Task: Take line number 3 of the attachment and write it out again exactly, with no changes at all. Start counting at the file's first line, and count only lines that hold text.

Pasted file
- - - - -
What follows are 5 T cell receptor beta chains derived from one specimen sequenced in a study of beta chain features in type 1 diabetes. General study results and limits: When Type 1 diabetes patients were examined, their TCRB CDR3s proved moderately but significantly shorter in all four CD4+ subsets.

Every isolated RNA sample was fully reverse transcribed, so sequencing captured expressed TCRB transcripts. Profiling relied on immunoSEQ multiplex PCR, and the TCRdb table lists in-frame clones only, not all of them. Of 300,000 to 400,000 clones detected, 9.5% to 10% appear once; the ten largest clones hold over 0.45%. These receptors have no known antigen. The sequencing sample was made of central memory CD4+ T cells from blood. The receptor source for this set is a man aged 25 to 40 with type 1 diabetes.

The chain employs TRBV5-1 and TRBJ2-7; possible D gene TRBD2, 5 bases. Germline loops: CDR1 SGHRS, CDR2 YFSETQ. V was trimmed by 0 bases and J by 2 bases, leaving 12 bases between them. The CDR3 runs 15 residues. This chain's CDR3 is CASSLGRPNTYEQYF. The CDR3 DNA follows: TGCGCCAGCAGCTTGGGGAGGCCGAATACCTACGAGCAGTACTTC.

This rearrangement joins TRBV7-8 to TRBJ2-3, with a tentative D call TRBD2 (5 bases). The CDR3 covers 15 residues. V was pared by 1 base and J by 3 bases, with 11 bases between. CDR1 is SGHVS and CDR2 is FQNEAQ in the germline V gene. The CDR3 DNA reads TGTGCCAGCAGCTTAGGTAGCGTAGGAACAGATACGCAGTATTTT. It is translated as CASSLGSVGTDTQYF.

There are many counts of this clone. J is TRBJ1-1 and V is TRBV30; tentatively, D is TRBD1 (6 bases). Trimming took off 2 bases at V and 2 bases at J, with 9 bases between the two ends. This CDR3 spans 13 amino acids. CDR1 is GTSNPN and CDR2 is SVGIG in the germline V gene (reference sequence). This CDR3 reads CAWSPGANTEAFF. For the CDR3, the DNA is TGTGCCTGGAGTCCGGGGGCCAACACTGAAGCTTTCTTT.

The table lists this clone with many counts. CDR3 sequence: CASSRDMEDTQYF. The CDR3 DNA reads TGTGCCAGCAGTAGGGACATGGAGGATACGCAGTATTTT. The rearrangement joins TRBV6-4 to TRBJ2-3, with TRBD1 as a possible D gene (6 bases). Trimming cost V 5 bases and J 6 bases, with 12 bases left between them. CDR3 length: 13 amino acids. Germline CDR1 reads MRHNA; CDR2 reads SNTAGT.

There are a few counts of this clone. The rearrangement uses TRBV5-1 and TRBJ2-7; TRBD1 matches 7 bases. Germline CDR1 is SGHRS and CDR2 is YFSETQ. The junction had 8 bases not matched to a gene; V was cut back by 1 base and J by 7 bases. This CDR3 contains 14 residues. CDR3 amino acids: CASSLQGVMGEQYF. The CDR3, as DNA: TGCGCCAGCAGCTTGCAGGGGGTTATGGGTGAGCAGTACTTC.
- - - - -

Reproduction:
The chain employs TRBV5-1 and TRBJ2-7; possible D gene TRBD2, 5 bases. Germline loops: CDR1 SGHRS, CDR2 YFSETQ. V was trimmed by 0 bases and J by 2 bases, leaving 12 bases between them. The CDR3 runs 15 residues. This chain's CDR3 is CASSLGRPNTYEQYF. The CDR3 DNA follows: TGCGCCAGCAGCTTGGGGAGGCCGAATACCTACGAGCAGTACTTC.